Ruth Munro Augur and Other Women UTEP Pioneers

Ruth Munro Augur was born in Austin, Texas in 1886. She studied art in New York, trained under two well-known artist, Robert Henri and William Chase. Augur studied at Otis Art Institute and California School of Fine Arts. In 1911 she worked as a sports and society page editor for the El Paso Herald and later was promoted to head the Society Page in 1916. Augur’s involvement with UTEP then College of Mines and Metallurgy of the University of Texas, started in 1913, while she was at the Herald. She covered many of the college activities and became close friends with John Worrell, the first Dean of the college and his wife, Kathleen. Augur organized the El Paso Equal Franchise League. She designed the first school seal. Augur also wrote and directed some of the earliest plays performed at the college. Her summer cottage in Kern Place became a meeting place for students and faculty. Augur went on to became a nationally recognized artist, she headed an art gallery in Oklahoma and was awarded for a large mural she painted at an Oklahoma county courthouse. She died in 1967 in Oklahoma. Augur  also became a national marionette performer.

Augur worked with Mrs. Worrell to open the college to women, Ruth Brown and Grace Odell, became the first Co-Eds at the college in 1917. In 1918, Brown was the first woman instructor at the college. In 1923, Myra Carroll Winkler was the first woman to be hired as a full time instructor in 1923. Winkler also served as El Paso County Superintendent of Schools and was the first woman to hold elected office in El Paso in 1913.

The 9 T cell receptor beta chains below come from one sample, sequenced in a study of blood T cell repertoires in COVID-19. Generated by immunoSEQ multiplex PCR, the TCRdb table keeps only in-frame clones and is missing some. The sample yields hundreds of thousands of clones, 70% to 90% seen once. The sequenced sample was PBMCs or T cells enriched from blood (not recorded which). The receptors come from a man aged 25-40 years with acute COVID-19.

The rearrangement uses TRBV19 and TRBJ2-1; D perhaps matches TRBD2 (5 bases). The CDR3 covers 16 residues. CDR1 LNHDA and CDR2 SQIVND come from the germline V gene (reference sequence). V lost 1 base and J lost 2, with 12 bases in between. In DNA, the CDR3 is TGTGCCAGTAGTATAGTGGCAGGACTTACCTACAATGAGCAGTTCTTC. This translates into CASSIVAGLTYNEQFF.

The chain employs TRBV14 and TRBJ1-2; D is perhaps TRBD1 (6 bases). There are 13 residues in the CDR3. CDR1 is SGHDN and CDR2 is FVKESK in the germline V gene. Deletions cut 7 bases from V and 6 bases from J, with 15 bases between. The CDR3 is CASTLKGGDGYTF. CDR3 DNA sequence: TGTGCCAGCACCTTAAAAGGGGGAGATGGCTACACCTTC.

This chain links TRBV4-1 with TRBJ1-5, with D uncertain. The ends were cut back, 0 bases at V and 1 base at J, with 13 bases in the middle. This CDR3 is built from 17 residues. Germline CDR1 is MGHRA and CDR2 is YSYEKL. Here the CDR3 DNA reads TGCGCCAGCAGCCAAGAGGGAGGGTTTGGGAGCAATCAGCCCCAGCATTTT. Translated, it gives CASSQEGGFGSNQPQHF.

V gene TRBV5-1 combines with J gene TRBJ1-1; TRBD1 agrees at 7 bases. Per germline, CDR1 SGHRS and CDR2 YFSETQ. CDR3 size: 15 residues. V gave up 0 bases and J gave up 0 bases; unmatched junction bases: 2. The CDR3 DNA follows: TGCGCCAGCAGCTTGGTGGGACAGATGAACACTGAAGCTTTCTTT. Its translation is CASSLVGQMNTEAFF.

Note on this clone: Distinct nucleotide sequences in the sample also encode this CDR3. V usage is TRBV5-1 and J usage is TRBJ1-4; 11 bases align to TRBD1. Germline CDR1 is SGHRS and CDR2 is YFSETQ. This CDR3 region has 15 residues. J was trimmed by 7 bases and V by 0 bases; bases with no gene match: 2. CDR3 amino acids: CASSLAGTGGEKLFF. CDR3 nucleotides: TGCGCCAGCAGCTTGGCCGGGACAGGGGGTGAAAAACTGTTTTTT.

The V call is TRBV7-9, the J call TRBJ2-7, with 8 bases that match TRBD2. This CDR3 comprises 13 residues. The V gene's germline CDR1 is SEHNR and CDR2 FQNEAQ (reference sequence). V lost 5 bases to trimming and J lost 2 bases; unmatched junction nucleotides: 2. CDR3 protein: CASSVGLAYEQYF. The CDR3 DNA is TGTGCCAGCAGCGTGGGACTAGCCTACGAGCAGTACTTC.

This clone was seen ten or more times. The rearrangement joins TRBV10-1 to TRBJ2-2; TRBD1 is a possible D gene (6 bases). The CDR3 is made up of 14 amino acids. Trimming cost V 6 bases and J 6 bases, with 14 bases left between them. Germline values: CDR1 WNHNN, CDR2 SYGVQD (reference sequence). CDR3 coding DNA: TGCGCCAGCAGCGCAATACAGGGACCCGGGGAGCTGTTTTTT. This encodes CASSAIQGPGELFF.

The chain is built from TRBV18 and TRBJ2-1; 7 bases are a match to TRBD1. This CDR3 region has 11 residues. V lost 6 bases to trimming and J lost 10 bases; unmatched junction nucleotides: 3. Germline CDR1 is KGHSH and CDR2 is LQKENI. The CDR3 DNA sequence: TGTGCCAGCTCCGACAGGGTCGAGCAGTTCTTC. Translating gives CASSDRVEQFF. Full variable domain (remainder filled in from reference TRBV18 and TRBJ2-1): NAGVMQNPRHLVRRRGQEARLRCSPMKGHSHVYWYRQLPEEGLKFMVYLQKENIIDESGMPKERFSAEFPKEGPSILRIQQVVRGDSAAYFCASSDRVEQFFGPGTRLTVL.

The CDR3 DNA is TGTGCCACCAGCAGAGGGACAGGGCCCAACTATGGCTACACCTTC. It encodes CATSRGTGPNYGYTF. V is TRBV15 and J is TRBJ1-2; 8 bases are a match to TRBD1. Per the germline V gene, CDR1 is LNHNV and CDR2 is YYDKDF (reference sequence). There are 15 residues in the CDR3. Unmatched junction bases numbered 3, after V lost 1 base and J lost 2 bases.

In 1928, Carrie M. Crosby became the first woman with senior standing but was not allowed to graduate because the school only offered an engineering degree and the degree was not open to women. In 1932, the college expanded its curriculum to offer a Bachelor of Arts Degree. The first graduating class of Bachelor of Arts students included Gwendolyn Allison, Else Kohlberg Craige, Catherine Hannah Flynn, Mary Lena Garrett, Annie Grady, Mary Carlisle McGhee, Leola Ruth O’Neal, Jewel Foster Pierson and Lucile Alta Ponsford.  In 1942 Nancy Lee Hammons, Naomi Dowd Jameson, and Grace Knox Smith were the first women to earn  a Master of Arts degree at UTEP.  The school did not offer a doctorate degree until 1974, Kathryn Evans  who was the first woman to earn a doctorate at UTEP and earned it in Geology. In 1927, Abi E. Beynon, an associate professor of business administration, became the first woman department head and the first Dean of Women at UTEP. In 1930, she earned her Ph.D.  and she  would have been UTEP’s first full female professor but she died not long after receiving her degree. Gladys Gregory would become the first woman full-time professor in 1951.

In 1988, Diana Natalicio was appointed the first woman president of UTEP. In 1981, Dr. Mimi Gladstein was the first to head the UTEP Women’s Studies Department.

Other pioneer women professors at UTEP where Eleanor Duke who in 1979 sued UTEP, on behalf of herself and all the other female faculty members, claiming that UTEP discriminated against them on salaries and promotions because of their gender. Pearl Ponsford taught English’s at UTEP and she also wrote My Favorite World, about her world travels. She also served as president of the El Paso Chapter, of the American Association of University Women.

Photo Credit: UTEP Flowsheet Year Book, 1924, UTEP Special Collections

Joseph Longo

EPHSC Curator and Archives Chair.

Since 1954 the El Paso County Historical Society has been a driving force in the historic scene of El Paso. EPCHS strives to foster research into the history of the El Paso area; acquire and make available to the public historic materials; publish and encourage historical writing pertaining to the area; and to develop public consciousness of our rich heritage.